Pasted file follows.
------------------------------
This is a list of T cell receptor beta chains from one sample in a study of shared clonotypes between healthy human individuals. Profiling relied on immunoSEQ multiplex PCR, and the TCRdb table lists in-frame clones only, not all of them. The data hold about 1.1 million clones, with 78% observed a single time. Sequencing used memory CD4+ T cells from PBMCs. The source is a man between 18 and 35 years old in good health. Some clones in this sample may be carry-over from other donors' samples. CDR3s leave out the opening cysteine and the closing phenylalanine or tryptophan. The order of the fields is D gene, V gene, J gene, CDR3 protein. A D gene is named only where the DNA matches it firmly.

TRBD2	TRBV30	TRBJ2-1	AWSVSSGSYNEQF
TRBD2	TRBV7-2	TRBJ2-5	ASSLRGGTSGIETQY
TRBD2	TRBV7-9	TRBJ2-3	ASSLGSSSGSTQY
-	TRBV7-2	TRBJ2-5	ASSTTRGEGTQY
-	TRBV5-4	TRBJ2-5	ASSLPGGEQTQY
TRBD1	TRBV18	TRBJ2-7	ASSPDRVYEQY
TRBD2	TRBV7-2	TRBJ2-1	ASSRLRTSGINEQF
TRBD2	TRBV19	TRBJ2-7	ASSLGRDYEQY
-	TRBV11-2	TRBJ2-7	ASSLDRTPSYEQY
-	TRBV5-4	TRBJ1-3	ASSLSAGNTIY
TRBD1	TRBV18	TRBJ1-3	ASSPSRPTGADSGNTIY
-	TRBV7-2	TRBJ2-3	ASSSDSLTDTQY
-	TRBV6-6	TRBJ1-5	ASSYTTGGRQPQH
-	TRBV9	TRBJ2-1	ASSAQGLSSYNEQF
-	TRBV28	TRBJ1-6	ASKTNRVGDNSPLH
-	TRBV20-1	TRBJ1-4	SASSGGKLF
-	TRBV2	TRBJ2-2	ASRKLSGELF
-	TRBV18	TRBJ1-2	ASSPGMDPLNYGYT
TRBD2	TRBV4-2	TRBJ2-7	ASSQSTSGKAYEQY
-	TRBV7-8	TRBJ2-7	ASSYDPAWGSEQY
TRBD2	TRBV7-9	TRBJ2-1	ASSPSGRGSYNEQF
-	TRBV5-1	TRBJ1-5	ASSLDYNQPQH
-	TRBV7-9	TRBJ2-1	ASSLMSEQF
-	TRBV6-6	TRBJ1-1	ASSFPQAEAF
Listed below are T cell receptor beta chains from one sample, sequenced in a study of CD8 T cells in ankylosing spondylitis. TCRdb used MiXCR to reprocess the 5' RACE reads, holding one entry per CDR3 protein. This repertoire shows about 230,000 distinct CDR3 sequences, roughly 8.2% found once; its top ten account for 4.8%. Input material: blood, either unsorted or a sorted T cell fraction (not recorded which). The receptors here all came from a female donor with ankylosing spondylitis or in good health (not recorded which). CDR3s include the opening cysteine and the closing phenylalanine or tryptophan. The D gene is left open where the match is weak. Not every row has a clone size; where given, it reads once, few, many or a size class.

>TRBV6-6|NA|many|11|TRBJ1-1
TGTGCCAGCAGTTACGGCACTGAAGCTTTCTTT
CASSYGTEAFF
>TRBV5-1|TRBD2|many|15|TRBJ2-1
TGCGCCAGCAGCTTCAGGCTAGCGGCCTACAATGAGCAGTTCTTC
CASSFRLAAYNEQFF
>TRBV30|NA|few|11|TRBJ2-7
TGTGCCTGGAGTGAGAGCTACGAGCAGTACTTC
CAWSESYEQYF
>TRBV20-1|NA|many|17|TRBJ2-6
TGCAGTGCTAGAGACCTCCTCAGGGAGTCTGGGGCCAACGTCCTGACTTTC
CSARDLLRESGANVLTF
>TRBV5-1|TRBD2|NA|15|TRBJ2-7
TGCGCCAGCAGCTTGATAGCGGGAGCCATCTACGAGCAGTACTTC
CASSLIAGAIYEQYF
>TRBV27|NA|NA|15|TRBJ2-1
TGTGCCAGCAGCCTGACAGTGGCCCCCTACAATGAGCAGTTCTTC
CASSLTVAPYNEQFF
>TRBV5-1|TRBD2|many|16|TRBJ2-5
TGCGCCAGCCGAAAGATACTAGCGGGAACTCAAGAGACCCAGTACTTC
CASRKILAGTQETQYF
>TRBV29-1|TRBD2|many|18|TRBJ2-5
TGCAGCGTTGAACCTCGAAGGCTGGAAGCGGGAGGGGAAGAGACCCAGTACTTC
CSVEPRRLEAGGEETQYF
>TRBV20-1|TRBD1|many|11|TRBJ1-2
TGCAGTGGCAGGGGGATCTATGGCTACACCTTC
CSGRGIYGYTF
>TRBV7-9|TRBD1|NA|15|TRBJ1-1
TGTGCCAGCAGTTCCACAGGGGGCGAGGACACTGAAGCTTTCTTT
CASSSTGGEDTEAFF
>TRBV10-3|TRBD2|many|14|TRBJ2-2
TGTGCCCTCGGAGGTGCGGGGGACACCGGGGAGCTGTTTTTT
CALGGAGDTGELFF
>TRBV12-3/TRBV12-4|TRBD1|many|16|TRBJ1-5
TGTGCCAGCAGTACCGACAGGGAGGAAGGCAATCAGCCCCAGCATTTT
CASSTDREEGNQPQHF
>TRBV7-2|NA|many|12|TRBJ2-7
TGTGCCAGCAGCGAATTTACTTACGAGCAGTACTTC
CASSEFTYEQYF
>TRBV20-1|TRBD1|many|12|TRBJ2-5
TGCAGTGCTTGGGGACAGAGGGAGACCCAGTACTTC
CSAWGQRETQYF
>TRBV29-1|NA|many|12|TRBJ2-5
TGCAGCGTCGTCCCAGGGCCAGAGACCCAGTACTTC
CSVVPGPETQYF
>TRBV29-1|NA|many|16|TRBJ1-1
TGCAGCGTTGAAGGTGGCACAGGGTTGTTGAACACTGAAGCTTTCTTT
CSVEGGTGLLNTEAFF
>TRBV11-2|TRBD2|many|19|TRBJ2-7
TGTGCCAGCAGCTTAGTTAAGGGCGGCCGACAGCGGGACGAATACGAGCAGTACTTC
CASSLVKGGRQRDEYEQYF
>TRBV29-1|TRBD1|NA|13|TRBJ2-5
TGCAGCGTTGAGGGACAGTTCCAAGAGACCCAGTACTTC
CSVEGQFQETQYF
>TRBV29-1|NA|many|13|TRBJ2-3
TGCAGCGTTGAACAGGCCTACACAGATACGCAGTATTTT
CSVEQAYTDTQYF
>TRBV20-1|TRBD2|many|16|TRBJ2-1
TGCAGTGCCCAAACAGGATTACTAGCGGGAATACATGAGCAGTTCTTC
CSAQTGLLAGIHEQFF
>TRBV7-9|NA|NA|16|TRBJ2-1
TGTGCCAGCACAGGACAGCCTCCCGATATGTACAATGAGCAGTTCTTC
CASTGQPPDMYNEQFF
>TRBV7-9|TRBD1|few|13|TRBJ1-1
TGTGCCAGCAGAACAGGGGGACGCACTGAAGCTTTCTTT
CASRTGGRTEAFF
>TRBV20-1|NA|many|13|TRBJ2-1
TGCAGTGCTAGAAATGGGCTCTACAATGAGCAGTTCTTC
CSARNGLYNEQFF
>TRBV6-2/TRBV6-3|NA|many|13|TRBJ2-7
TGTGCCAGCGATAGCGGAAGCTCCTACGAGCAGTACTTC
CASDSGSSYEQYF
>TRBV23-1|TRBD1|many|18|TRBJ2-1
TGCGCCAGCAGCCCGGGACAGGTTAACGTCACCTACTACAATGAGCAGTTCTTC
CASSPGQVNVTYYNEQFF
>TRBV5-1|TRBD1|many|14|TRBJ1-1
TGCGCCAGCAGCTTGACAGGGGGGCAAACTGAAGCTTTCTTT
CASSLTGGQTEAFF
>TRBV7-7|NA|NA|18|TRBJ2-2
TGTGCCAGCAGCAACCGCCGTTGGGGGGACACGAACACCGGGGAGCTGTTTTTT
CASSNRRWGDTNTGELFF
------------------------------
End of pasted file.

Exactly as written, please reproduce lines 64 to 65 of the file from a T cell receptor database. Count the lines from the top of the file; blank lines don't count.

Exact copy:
TGTGCCAGCAGCGAATTTACTTACGAGCAGTACTTC
CASSEFTYEQYF